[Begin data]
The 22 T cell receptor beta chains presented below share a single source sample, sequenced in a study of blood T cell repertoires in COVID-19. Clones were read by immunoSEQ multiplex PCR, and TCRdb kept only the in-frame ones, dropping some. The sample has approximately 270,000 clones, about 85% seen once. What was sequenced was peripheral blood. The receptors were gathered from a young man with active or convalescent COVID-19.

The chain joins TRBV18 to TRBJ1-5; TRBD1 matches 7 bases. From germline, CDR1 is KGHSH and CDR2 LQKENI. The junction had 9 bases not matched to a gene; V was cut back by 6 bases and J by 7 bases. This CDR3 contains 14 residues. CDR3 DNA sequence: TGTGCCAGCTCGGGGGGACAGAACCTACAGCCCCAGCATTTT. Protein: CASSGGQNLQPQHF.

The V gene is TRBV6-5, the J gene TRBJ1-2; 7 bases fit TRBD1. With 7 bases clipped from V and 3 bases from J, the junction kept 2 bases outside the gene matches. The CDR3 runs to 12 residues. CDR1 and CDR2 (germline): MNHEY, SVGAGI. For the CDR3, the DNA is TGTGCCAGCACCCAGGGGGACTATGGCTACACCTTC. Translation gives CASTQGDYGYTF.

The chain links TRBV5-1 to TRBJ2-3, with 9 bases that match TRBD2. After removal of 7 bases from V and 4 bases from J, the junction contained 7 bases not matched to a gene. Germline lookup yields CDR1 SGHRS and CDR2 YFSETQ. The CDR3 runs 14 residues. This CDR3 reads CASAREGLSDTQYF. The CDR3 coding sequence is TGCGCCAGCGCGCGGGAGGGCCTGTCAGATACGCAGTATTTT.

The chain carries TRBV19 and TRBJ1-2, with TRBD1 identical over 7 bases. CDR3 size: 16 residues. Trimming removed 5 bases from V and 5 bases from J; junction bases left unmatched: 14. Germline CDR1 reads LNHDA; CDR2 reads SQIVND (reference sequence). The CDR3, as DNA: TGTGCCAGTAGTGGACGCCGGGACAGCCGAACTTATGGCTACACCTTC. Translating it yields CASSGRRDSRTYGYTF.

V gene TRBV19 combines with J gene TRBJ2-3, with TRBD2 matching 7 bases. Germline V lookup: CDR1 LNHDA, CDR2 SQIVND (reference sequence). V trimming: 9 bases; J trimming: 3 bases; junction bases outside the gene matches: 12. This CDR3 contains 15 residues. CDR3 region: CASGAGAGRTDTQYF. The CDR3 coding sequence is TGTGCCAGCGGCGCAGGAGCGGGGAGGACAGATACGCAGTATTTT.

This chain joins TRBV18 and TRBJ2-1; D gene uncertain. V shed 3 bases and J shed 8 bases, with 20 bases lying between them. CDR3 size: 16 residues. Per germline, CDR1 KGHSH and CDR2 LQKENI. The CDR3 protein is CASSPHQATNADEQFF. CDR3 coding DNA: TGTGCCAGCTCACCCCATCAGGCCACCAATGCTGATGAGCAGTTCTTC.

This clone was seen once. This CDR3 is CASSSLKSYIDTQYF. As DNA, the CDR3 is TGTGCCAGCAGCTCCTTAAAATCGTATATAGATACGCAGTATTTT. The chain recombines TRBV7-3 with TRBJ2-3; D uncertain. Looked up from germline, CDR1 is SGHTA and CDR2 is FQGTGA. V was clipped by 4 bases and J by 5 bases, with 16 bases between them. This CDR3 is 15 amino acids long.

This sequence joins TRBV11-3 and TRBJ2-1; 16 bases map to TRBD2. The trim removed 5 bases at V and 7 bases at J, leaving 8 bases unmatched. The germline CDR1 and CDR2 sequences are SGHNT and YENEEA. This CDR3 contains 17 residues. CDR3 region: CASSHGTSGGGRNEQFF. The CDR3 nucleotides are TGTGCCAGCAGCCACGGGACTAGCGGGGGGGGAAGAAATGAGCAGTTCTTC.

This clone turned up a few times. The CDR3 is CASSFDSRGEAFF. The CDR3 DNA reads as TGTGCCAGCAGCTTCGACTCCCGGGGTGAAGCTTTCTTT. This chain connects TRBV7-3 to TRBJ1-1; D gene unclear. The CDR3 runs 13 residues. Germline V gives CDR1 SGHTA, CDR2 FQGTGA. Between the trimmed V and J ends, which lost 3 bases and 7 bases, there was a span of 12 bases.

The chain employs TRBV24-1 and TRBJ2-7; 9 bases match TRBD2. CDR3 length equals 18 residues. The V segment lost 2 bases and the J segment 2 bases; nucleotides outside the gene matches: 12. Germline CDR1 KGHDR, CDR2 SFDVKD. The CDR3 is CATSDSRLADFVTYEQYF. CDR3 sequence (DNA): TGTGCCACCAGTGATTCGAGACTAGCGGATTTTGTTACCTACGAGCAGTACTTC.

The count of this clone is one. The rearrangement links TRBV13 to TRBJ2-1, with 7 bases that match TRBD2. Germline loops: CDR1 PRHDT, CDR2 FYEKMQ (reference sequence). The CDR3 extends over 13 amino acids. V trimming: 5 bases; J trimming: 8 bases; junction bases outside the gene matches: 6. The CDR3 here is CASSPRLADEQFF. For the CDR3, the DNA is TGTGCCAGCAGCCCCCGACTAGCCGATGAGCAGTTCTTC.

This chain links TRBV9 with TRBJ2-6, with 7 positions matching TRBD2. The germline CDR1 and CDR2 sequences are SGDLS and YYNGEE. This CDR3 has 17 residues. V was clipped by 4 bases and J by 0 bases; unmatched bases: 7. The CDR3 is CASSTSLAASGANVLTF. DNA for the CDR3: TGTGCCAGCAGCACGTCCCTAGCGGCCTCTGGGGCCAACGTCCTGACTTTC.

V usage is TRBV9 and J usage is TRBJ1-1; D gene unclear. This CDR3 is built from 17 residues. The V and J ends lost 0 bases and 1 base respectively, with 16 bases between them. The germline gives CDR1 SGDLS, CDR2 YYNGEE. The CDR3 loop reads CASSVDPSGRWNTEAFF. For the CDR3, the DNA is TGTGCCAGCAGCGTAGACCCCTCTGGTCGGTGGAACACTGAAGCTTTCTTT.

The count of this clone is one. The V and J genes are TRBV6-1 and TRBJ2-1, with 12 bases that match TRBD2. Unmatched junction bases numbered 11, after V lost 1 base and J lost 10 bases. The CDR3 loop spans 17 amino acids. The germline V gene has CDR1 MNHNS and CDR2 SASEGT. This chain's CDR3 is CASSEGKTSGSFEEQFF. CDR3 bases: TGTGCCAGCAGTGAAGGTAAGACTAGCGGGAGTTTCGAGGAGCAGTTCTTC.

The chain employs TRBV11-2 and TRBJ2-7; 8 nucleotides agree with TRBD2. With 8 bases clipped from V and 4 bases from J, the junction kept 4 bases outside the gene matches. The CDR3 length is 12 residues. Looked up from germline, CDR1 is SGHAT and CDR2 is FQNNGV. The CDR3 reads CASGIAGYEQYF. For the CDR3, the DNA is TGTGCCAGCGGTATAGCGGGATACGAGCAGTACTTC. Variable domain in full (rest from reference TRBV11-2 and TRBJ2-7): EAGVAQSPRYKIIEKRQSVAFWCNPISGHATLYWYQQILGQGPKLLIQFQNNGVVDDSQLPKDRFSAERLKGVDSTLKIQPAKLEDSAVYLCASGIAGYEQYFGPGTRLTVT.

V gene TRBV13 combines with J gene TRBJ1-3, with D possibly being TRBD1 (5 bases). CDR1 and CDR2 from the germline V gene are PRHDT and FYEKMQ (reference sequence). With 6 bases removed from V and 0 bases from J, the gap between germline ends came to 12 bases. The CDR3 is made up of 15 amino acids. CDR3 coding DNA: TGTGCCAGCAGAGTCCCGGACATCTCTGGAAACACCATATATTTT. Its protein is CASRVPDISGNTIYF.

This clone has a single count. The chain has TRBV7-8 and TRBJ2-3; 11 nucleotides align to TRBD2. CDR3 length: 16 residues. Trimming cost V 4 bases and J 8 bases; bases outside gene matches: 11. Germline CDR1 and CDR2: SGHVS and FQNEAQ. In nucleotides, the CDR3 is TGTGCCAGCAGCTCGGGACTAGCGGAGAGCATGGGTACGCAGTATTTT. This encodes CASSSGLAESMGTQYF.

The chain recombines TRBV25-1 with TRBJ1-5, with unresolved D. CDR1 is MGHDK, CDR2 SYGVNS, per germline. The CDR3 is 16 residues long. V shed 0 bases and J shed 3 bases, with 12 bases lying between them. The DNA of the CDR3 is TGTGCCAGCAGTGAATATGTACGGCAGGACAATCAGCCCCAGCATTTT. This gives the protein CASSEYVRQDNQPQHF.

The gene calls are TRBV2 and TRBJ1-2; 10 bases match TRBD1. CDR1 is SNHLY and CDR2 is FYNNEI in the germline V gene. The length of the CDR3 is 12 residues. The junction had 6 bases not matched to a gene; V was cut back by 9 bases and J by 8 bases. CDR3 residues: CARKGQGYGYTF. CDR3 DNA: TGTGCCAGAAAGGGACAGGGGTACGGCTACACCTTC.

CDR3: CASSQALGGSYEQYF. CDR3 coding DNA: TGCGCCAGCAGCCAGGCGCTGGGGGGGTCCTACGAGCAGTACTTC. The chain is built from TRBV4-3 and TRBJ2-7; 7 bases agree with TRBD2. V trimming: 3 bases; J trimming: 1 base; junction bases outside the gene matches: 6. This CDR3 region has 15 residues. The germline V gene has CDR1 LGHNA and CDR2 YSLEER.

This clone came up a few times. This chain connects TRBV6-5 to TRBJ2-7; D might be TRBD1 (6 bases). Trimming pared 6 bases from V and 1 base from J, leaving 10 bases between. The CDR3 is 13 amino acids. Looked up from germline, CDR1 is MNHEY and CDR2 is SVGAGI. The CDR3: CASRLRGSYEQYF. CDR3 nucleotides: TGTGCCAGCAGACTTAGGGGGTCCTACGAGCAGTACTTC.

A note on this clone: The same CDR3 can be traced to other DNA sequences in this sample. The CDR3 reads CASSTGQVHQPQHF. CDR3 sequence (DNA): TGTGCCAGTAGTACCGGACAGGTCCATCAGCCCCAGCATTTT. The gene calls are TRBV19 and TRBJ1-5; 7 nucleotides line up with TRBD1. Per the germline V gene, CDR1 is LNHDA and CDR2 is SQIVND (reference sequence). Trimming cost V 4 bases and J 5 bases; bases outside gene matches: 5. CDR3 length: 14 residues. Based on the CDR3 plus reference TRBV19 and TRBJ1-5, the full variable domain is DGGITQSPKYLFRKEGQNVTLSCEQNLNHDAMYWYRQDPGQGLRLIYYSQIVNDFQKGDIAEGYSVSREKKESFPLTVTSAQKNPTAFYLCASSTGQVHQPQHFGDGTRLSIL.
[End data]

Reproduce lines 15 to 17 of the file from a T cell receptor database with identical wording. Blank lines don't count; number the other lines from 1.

The count of this clone is one. The V and J genes are TRBV6-1 and TRBJ2-1, with 12 bases that match TRBD2. Unmatched junction bases numbered 11, after V lost 1 base and J lost 10 bases. The CDR3 loop spans 17 amino acids. The germline V gene has CDR1 MNHNS and CDR2 SASEGT. This chain's CDR3 is CASSEGKTSGSFEEQFF. CDR3 bases: TGTGCCAGCAGTGAAGGTAAGACTAGCGGGAGTTTCGAGGAGCAGTTCTTC.

The chain employs TRBV11-2 and TRBJ2-7; 8 nucleotides agree with TRBD2. With 8 bases clipped from V and 4 bases from J, the junction kept 4 bases outside the gene matches. The CDR3 length is 12 residues. Looked up from germline, CDR1 is SGHAT and CDR2 is FQNNGV. The CDR3 reads CASGIAGYEQYF. For the CDR3, the DNA is TGTGCCAGCGGTATAGCGGGATACGAGCAGTACTTC. Variable domain in full (rest from reference TRBV11-2 and TRBJ2-7): EAGVAQSPRYKIIEKRQSVAFWCNPISGHATLYWYQQILGQGPKLLIQFQNNGVVDDSQLPKDRFSAERLKGVDSTLKIQPAKLEDSAVYLCASGIAGYEQYFGPGTRLTVT.

V gene TRBV13 combines with J gene TRBJ1-3, with D possibly being TRBD1 (5 bases). CDR1 and CDR2 from the germline V gene are PRHDT and FYEKMQ (reference sequence). With 6 bases removed from V and 0 bases from J, the gap between germline ends came to 12 bases. The CDR3 is made up of 15 amino acids. CDR3 coding DNA: TGTGCCAGCAGAGTCCCGGACATCTCTGGAAACACCATATATTTT. Its protein is CASRVPDISGNTIYF.